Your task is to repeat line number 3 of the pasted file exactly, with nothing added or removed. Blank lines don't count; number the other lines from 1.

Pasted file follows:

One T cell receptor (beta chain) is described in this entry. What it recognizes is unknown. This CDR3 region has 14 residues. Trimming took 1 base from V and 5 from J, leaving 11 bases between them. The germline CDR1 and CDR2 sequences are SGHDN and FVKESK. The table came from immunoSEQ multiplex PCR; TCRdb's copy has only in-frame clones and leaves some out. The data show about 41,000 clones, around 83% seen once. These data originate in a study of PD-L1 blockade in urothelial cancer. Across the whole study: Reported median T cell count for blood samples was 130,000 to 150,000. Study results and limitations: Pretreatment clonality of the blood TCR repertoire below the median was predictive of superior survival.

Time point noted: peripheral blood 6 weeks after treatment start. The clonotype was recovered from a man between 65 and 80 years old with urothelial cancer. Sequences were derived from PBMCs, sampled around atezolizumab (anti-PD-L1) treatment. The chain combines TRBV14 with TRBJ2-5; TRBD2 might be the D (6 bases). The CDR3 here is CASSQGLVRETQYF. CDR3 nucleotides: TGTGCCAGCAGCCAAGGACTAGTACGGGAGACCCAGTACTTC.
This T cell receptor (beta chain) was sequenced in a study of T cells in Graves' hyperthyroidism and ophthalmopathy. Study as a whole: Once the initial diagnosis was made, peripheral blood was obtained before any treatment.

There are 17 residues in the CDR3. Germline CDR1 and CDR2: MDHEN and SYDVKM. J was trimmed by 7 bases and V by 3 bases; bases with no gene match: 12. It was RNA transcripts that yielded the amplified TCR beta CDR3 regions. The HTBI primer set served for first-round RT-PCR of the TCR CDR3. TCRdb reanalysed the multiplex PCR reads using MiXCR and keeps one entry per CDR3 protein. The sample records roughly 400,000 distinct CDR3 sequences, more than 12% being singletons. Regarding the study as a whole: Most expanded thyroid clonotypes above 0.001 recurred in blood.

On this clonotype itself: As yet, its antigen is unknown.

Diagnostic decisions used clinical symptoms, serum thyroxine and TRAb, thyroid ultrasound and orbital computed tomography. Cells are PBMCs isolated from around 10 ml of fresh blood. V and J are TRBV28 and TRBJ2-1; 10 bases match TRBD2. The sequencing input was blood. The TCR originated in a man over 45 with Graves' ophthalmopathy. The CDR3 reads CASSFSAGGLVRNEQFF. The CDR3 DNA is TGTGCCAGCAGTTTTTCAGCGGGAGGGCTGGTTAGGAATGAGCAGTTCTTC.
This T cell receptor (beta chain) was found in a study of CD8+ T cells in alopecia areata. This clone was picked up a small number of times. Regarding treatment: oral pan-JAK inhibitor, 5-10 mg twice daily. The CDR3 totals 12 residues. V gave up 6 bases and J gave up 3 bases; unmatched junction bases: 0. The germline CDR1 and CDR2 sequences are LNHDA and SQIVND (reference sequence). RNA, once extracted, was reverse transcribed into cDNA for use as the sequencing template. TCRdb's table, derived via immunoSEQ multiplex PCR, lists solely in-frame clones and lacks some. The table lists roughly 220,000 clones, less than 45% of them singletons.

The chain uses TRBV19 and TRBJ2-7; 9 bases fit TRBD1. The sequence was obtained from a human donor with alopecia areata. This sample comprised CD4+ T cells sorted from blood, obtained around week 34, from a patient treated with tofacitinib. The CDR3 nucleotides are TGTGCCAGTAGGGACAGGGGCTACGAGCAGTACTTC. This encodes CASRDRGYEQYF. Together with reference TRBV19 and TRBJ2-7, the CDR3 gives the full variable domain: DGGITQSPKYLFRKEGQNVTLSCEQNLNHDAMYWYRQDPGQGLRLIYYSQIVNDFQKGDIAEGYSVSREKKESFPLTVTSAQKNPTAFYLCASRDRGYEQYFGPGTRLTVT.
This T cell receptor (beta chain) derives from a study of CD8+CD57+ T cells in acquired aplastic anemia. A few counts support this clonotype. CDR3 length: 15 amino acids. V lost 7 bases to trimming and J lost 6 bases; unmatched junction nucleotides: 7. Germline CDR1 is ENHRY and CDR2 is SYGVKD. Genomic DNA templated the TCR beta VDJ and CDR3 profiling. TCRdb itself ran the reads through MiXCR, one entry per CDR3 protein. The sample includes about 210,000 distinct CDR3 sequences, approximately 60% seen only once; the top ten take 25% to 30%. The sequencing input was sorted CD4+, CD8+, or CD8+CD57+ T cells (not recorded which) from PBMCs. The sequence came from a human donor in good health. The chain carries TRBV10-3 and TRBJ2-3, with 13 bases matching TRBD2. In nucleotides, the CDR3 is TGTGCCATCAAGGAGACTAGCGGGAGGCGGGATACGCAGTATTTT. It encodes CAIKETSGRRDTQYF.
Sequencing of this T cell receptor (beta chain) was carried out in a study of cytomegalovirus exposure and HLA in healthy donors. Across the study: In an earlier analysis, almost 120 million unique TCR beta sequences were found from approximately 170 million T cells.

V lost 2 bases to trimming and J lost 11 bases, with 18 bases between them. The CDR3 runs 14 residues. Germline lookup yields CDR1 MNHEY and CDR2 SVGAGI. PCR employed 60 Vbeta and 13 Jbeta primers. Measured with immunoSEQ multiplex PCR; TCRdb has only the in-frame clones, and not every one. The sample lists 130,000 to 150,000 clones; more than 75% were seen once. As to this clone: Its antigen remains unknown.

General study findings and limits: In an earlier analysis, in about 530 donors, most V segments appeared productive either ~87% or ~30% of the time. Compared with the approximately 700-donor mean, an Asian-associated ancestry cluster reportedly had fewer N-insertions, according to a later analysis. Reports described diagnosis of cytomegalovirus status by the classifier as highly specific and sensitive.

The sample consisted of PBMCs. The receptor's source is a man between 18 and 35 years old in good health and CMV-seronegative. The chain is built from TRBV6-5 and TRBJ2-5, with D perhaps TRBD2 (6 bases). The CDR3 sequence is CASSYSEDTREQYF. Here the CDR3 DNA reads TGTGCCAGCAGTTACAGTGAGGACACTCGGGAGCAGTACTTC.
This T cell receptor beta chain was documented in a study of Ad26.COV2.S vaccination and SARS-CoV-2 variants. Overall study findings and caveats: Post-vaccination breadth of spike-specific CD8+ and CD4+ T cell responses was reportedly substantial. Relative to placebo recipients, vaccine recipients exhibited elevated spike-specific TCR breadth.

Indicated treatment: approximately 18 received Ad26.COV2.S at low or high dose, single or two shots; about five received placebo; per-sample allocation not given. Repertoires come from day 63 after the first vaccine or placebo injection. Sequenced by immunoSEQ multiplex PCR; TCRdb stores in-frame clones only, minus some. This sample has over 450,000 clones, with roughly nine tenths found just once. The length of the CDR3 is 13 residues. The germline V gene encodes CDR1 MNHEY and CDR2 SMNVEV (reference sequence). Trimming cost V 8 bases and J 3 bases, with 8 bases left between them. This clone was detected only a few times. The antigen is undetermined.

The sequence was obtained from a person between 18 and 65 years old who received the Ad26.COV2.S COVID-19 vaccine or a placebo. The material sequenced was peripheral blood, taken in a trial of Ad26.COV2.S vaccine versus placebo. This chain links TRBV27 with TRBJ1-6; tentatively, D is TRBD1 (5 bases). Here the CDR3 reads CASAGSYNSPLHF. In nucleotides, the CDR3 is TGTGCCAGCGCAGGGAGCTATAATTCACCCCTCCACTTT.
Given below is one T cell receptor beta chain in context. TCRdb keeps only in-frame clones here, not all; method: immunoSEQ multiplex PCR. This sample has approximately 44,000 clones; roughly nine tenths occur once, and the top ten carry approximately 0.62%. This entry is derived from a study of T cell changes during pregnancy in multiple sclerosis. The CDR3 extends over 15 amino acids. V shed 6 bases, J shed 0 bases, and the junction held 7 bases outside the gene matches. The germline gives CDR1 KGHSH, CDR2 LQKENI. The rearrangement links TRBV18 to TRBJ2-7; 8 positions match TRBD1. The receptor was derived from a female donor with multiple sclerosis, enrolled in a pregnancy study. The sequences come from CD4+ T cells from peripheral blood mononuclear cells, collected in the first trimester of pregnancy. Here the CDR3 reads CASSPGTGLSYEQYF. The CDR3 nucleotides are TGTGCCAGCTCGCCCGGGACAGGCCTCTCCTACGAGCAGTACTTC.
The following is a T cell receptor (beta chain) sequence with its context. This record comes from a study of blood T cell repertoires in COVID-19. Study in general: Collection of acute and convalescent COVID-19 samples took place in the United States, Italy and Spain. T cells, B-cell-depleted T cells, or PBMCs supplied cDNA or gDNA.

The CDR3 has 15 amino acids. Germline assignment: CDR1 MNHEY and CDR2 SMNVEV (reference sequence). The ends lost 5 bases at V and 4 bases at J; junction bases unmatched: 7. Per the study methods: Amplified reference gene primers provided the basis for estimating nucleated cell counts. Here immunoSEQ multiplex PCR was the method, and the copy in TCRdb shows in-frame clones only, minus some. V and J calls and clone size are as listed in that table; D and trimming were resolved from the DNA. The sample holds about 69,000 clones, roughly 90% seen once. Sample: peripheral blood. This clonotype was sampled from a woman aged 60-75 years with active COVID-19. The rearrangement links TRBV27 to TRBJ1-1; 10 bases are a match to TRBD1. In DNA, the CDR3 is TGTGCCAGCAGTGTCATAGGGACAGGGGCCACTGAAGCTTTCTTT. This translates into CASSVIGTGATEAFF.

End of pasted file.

This T cell receptor (beta chain) was sequenced in a study of T cells in Graves' hyperthyroidism and ophthalmopathy. Study as a whole: Once the initial diagnosis was made, peripheral blood was obtained before any treatment.